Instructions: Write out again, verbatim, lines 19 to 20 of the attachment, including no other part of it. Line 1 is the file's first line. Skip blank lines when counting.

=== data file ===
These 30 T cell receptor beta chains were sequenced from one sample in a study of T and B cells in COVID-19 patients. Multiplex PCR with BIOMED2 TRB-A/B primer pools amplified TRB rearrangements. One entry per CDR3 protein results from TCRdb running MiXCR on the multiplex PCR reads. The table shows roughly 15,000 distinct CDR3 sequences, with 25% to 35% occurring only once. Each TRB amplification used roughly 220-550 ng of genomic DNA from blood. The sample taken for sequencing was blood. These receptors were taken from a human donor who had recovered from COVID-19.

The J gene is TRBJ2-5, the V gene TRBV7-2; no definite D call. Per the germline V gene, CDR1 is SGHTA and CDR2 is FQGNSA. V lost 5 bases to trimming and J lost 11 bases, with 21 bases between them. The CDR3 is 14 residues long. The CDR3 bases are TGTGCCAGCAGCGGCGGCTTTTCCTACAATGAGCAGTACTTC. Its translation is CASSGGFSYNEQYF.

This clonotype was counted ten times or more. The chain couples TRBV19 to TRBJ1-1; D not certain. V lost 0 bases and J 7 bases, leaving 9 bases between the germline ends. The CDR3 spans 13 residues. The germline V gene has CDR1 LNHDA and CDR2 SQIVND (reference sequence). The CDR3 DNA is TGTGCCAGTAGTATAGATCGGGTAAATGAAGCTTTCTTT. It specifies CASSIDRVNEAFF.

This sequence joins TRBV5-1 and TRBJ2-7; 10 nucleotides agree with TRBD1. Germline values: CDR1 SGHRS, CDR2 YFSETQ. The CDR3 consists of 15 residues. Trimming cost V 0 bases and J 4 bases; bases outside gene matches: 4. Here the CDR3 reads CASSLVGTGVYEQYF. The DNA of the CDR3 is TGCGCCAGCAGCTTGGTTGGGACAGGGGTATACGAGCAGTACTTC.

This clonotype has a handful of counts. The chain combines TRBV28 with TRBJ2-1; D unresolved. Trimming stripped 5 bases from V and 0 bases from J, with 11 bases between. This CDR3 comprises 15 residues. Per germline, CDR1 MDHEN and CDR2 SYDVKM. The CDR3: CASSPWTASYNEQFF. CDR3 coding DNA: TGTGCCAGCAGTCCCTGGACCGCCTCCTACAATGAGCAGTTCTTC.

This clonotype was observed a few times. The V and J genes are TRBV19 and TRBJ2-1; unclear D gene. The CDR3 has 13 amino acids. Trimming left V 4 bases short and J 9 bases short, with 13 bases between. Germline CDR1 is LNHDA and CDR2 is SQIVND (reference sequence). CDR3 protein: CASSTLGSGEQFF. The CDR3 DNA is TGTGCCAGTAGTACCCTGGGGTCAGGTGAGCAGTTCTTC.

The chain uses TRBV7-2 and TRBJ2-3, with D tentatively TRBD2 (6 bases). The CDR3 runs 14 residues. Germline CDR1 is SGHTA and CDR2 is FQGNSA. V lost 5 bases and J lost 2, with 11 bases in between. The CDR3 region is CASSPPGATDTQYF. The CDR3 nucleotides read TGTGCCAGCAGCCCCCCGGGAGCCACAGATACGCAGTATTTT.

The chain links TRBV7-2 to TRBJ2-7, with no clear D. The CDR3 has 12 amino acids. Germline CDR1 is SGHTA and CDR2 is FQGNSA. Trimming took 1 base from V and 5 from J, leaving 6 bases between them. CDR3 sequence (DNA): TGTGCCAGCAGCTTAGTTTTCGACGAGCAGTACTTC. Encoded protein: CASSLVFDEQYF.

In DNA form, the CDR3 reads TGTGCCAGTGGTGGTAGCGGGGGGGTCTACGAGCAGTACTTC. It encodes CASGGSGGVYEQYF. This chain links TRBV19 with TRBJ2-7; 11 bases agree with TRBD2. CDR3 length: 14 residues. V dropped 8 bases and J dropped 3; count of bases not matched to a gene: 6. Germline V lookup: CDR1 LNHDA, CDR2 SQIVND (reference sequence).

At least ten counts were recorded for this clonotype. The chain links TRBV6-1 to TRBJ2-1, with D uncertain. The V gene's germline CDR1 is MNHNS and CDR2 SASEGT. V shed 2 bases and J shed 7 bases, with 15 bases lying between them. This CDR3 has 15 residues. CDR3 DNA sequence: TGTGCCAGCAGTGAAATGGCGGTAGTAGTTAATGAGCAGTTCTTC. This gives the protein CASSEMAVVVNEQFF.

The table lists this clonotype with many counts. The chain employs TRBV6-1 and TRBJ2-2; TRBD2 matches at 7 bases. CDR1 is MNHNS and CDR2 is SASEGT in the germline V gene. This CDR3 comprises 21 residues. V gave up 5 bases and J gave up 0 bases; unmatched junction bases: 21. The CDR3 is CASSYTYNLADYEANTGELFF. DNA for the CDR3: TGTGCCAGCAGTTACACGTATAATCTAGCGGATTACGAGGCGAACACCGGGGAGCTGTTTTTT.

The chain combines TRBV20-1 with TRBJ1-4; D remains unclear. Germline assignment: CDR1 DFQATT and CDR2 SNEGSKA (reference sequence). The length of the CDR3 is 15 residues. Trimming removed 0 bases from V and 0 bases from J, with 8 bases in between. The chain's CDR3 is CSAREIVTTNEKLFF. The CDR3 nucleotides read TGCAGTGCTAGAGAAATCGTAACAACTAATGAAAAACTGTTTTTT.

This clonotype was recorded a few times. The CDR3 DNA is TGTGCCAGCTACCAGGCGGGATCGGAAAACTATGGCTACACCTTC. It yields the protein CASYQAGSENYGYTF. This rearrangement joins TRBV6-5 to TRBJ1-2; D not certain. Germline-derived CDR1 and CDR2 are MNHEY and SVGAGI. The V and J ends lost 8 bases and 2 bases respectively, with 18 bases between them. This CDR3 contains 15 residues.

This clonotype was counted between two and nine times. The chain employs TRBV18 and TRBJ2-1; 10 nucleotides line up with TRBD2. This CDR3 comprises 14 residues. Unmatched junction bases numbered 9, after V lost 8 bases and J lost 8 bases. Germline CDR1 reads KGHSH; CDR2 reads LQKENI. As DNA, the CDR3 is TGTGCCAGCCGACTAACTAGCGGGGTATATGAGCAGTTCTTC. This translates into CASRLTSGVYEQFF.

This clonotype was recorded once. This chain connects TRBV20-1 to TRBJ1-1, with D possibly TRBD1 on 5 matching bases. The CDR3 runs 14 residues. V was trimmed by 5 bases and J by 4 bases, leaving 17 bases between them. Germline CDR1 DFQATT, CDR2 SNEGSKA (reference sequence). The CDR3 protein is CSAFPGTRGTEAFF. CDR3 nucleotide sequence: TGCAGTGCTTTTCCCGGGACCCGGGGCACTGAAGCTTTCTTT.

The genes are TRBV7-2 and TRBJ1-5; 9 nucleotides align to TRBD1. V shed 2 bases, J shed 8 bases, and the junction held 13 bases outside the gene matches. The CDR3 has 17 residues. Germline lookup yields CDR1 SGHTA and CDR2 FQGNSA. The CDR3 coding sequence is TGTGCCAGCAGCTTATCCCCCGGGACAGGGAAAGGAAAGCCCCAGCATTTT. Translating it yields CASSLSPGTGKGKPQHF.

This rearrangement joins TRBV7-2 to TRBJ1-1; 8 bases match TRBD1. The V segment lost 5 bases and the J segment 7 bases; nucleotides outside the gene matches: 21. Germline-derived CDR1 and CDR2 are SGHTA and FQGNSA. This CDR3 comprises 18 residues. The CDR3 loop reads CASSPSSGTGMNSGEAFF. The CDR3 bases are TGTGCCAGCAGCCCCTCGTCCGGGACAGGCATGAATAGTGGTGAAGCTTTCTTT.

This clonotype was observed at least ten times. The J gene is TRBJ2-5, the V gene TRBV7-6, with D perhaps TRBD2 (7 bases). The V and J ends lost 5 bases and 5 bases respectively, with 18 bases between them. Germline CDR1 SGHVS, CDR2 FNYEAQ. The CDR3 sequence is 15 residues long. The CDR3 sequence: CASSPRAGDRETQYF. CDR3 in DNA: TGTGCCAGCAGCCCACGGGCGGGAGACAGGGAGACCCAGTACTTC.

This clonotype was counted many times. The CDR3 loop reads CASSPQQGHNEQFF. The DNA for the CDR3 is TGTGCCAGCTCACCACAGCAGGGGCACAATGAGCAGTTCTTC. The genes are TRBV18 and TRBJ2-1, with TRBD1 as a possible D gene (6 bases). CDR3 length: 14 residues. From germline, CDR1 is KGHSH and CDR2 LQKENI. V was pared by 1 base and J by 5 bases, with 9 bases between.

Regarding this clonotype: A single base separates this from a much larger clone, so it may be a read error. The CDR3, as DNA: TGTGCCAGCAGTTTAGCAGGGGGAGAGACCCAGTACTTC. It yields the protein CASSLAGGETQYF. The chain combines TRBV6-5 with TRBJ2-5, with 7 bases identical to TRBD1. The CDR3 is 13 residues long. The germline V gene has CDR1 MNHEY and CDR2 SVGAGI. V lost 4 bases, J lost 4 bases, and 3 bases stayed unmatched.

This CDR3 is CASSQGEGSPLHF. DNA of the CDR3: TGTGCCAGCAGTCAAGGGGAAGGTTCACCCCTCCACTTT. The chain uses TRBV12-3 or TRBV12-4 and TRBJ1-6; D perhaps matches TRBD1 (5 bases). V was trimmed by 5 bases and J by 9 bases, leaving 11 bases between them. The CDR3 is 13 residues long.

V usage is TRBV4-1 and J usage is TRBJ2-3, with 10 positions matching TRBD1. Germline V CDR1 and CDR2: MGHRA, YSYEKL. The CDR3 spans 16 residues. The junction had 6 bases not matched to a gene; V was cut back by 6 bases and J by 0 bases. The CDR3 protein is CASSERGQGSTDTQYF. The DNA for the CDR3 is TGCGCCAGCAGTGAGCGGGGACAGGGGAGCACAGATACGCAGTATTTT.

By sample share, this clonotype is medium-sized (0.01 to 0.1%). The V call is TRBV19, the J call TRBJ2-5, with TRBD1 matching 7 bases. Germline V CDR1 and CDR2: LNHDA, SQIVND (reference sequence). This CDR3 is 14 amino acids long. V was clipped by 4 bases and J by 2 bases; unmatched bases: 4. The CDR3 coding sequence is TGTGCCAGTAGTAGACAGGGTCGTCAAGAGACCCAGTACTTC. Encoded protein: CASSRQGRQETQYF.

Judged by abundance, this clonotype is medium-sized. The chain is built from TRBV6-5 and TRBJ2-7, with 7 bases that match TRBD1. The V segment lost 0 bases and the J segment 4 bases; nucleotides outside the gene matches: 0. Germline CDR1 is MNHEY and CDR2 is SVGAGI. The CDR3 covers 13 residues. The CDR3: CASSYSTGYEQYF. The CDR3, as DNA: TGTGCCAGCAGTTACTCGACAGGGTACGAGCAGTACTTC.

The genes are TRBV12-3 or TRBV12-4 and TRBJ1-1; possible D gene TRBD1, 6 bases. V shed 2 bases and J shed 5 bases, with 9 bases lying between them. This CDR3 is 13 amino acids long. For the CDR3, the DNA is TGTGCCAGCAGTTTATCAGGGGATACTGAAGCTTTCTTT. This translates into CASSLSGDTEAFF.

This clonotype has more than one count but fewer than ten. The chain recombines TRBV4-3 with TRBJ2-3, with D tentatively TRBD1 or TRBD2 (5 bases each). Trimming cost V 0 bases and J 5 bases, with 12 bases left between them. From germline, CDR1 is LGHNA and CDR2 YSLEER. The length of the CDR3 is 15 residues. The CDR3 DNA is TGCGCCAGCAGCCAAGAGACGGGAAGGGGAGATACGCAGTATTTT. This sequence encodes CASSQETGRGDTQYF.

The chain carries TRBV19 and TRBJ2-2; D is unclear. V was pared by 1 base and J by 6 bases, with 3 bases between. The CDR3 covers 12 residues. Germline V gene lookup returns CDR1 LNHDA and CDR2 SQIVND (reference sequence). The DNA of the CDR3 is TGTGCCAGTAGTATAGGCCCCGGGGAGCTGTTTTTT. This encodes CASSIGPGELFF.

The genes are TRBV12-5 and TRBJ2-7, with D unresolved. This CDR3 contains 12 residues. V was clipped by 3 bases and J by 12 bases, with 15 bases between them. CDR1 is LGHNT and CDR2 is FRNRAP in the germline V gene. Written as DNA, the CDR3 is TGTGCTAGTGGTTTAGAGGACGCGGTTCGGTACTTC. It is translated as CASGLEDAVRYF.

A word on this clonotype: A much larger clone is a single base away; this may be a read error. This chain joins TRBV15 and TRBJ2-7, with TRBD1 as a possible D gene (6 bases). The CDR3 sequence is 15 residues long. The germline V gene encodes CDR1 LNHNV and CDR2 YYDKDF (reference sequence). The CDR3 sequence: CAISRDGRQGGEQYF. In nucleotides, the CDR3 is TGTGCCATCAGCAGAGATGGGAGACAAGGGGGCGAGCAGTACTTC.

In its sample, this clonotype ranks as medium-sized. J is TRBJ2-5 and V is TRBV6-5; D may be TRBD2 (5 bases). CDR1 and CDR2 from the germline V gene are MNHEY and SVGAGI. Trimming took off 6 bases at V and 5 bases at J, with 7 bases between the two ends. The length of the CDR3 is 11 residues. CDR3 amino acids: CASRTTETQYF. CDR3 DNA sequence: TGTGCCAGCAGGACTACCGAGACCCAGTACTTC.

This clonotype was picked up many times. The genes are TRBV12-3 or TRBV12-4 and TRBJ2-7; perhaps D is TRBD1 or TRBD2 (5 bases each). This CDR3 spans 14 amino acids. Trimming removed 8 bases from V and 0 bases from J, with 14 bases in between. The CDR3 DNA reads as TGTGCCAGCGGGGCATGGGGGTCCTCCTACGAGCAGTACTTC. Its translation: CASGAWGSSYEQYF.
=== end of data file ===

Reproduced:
This clonotype was counted many times. The CDR3 loop reads CASSPQQGHNEQFF. The DNA for the CDR3 is TGTGCCAGCTCACCACAGCAGGGGCACAATGAGCAGTTCTTC. The genes are TRBV18 and TRBJ2-1, with TRBD1 as a possible D gene (6 bases). CDR3 length: 14 residues. From germline, CDR1 is KGHSH and CDR2 LQKENI. V was pared by 1 base and J by 5 bases, with 9 bases between.

Regarding this clonotype: A single base separates this from a much larger clone, so it may be a read error. The CDR3, as DNA: TGTGCCAGCAGTTTAGCAGGGGGAGAGACCCAGTACTTC. It yields the protein CASSLAGGETQYF. The chain combines TRBV6-5 with TRBJ2-5, with 7 bases identical to TRBD1. The CDR3 is 13 residues long. The germline V gene has CDR1 MNHEY and CDR2 SVGAGI. V lost 4 bases, J lost 4 bases, and 3 bases stayed unmatched.